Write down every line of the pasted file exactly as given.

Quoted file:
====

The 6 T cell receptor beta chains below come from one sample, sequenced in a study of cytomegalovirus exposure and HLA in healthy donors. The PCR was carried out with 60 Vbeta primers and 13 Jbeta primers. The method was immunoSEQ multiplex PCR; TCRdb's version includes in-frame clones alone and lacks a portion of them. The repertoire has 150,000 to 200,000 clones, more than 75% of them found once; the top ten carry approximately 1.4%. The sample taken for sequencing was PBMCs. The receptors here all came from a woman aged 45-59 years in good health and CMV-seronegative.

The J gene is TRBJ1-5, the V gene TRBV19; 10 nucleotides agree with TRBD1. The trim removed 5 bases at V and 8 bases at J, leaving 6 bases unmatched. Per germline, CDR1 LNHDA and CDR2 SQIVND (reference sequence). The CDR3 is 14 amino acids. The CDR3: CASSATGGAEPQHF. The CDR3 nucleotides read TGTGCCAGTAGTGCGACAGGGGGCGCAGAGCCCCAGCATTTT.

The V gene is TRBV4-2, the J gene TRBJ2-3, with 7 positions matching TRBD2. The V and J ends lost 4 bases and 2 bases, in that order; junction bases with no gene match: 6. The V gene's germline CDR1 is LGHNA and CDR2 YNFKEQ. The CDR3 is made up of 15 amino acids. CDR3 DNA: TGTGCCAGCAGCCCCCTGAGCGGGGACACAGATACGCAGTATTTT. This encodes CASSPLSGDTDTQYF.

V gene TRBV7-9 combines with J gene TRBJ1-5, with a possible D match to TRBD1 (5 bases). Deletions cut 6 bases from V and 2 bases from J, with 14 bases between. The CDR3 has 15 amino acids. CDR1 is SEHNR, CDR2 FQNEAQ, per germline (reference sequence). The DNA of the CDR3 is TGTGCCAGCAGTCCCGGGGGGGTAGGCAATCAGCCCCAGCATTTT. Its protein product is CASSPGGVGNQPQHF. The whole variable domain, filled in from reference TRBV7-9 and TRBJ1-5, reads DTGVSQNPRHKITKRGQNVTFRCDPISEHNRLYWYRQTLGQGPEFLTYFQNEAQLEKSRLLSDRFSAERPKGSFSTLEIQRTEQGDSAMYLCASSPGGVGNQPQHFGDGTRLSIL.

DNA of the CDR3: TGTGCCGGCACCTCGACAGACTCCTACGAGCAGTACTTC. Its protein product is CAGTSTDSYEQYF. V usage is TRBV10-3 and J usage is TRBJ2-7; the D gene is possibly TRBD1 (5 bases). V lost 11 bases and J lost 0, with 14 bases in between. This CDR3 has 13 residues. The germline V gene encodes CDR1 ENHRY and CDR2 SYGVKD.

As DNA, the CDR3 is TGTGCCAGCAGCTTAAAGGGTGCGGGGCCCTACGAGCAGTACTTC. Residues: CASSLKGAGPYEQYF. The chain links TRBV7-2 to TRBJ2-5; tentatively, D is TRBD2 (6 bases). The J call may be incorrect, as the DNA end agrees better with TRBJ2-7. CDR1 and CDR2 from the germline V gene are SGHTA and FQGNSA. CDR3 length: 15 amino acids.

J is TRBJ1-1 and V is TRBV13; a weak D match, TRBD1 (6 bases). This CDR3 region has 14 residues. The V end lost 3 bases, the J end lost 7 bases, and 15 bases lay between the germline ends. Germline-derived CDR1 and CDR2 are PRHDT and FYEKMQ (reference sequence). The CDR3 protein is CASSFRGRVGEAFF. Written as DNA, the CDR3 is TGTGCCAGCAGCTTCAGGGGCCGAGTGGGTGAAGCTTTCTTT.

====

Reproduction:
The 6 T cell receptor beta chains below come from one sample, sequenced in a study of cytomegalovirus exposure and HLA in healthy donors. The PCR was carried out with 60 Vbeta primers and 13 Jbeta primers. The method was immunoSEQ multiplex PCR; TCRdb's version includes in-frame clones alone and lacks a portion of them. The repertoire has 150,000 to 200,000 clones, more than 75% of them found once; the top ten carry approximately 1.4%. The sample taken for sequencing was PBMCs. The receptors here all came from a woman aged 45-59 years in good health and CMV-seronegative.

The J gene is TRBJ1-5, the V gene TRBV19; 10 nucleotides agree with TRBD1. The trim removed 5 bases at V and 8 bases at J, leaving 6 bases unmatched. Per germline, CDR1 LNHDA and CDR2 SQIVND (reference sequence). The CDR3 is 14 amino acids. The CDR3: CASSATGGAEPQHF. The CDR3 nucleotides read TGTGCCAGTAGTGCGACAGGGGGCGCAGAGCCCCAGCATTTT.

The V gene is TRBV4-2, the J gene TRBJ2-3, with 7 positions matching TRBD2. The V and J ends lost 4 bases and 2 bases, in that order; junction bases with no gene match: 6. The V gene's germline CDR1 is LGHNA and CDR2 YNFKEQ. The CDR3 is made up of 15 amino acids. CDR3 DNA: TGTGCCAGCAGCCCCCTGAGCGGGGACACAGATACGCAGTATTTT. This encodes CASSPLSGDTDTQYF.

V gene TRBV7-9 combines with J gene TRBJ1-5, with a possible D match to TRBD1 (5 bases). Deletions cut 6 bases from V and 2 bases from J, with 14 bases between. The CDR3 has 15 amino acids. CDR1 is SEHNR, CDR2 FQNEAQ, per germline (reference sequence). The DNA of the CDR3 is TGTGCCAGCAGTCCCGGGGGGGTAGGCAATCAGCCCCAGCATTTT. Its protein product is CASSPGGVGNQPQHF. The whole variable domain, filled in from reference TRBV7-9 and TRBJ1-5, reads DTGVSQNPRHKITKRGQNVTFRCDPISEHNRLYWYRQTLGQGPEFLTYFQNEAQLEKSRLLSDRFSAERPKGSFSTLEIQRTEQGDSAMYLCASSPGGVGNQPQHFGDGTRLSIL.

DNA of the CDR3: TGTGCCGGCACCTCGACAGACTCCTACGAGCAGTACTTC. Its protein product is CAGTSTDSYEQYF. V usage is TRBV10-3 and J usage is TRBJ2-7; the D gene is possibly TRBD1 (5 bases). V lost 11 bases and J lost 0, with 14 bases in between. This CDR3 has 13 residues. The germline V gene encodes CDR1 ENHRY and CDR2 SYGVKD.

As DNA, the CDR3 is TGTGCCAGCAGCTTAAAGGGTGCGGGGCCCTACGAGCAGTACTTC. Residues: CASSLKGAGPYEQYF. The chain links TRBV7-2 to TRBJ2-5; tentatively, D is TRBD2 (6 bases). The J call may be incorrect, as the DNA end agrees better with TRBJ2-7. CDR1 and CDR2 from the germline V gene are SGHTA and FQGNSA. CDR3 length: 15 amino acids.

J is TRBJ1-1 and V is TRBV13; a weak D match, TRBD1 (6 bases). This CDR3 region has 14 residues. The V end lost 3 bases, the J end lost 7 bases, and 15 bases lay between the germline ends. Germline-derived CDR1 and CDR2 are PRHDT and FYEKMQ (reference sequence). The CDR3 protein is CASSFRGRVGEAFF. Written as DNA, the CDR3 is TGTGCCAGCAGCTTCAGGGGCCGAGTGGGTGAAGCTTTCTTT.